G'day, Dan here from Epic Drives Western Australia, welcome to our second video on
four wheel driving tips for beginners and
today I want to talk to you about
four wheel drive gear selection
It's a fairly
important lesson to learn in how to use
four wheel drive gears simply because if you do get it wrong or you don't understand how to use them
when your head off-road things can go south
pretty quickly. Now
when we talk about gear selection, it's really a two-part subject.
The first is something that you should already have well and truly under control and if you don't then I suggest you go and learn how
to drive your four-wheel drive in the standard five-speed manual on-road type scenario before you even dream about
engaging four-wheel drive and going off-road. Now if you have an auto,
hopefully you're already an expert at putting it into drive mode. Now most manual four-wheel drives,
they have the standard 5-speed gearbox and one of the first things that people who've never driven a four wheel drive notice is you've got one
regular gear stick and then you have another smaller gear stick usually to the left
it's commonly referred to as a stumpy gear shift and that's what this episode is primarily focusing on. So you could have
settings indicated on the gear stick itself or somewhere in the display
indicating two H
four H four L and these stand for high two
high four and low four now. You may also have graphics displayed somewhere to help select a particular terrain,
it might be snow, sand, gravel
tarmac some vehicles also offer hill descent control
and that's where your vehicle will actually take over control of its throttle, brakes and
gearing to safely manoeuvre down steep descents.
Now when you're on the road, it might be the blacktop or gravel. Normally your standard 2h is fine
You don't need to go into four-wheel drive at all. However, there are
situations, namely when your wheels start to spin and you notice that you're no longer in perfect control of your car
you'll need to engage either
four high or
four low, now the best option is to plan ahead so that you're in the right gear before you reach the point of losing control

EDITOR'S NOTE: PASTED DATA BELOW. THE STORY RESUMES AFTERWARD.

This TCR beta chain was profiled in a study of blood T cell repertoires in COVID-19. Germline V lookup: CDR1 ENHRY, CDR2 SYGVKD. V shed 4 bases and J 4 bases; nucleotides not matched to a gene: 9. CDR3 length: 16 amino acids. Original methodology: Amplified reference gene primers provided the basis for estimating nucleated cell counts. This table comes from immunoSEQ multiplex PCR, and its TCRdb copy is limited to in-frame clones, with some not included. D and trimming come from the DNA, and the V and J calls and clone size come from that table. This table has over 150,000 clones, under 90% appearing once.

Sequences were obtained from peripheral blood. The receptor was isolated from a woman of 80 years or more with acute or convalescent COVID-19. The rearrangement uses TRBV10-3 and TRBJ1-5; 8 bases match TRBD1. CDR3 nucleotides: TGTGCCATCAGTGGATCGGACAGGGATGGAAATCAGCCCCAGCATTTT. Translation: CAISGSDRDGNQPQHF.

and in fact some four-wheel drives
they will allow you to switch modes whilst you're driving which is commonly referred to as
But some four-wheel drives require you to come to a stop put the car in neutral before he can actually engage four-wheel drive.
So it goes without saying it is important that you understand how your own four-wheel drive
operates before you head out. The best way of doing that is
find your user manual in your glovebox or wherever you keep it and have a look at how you engage
four-wheel drive on your particular vehicle. Now 4h or
High four allows the gearbox to use all the gears.
It's generally the go-to mode for most off-road tracks
However, your fourby is armed to tackle some gnarly terrain. And so this is where
4L or low range four wheel drive comes into play and this is basically
your vehicle's beast mode. What it's doing is it's changing the final drive to the wheels allowing the vehicle to crawl over
Obstacles at a slower speed. It's used for powering up steep hills,
rocky obstacles, thick mud and also for descending down steep hills. Both front and rear wheels are driven in low range
which uses a lower gear ratio, the wheels, then turn much more slowly per
revolution than they would in your high range four-wheel drive, resulting in a slower road speed but a higher torque,
which assists with traction. The lower gearing gives your four-wheel drive better engine braking as well.
Now one thing that I want to make sure that you're very clear on. Never drive in four wheel drive on bitumen,
your turning circle is greatly increased and sharp turns can seriously damage the drive line and it also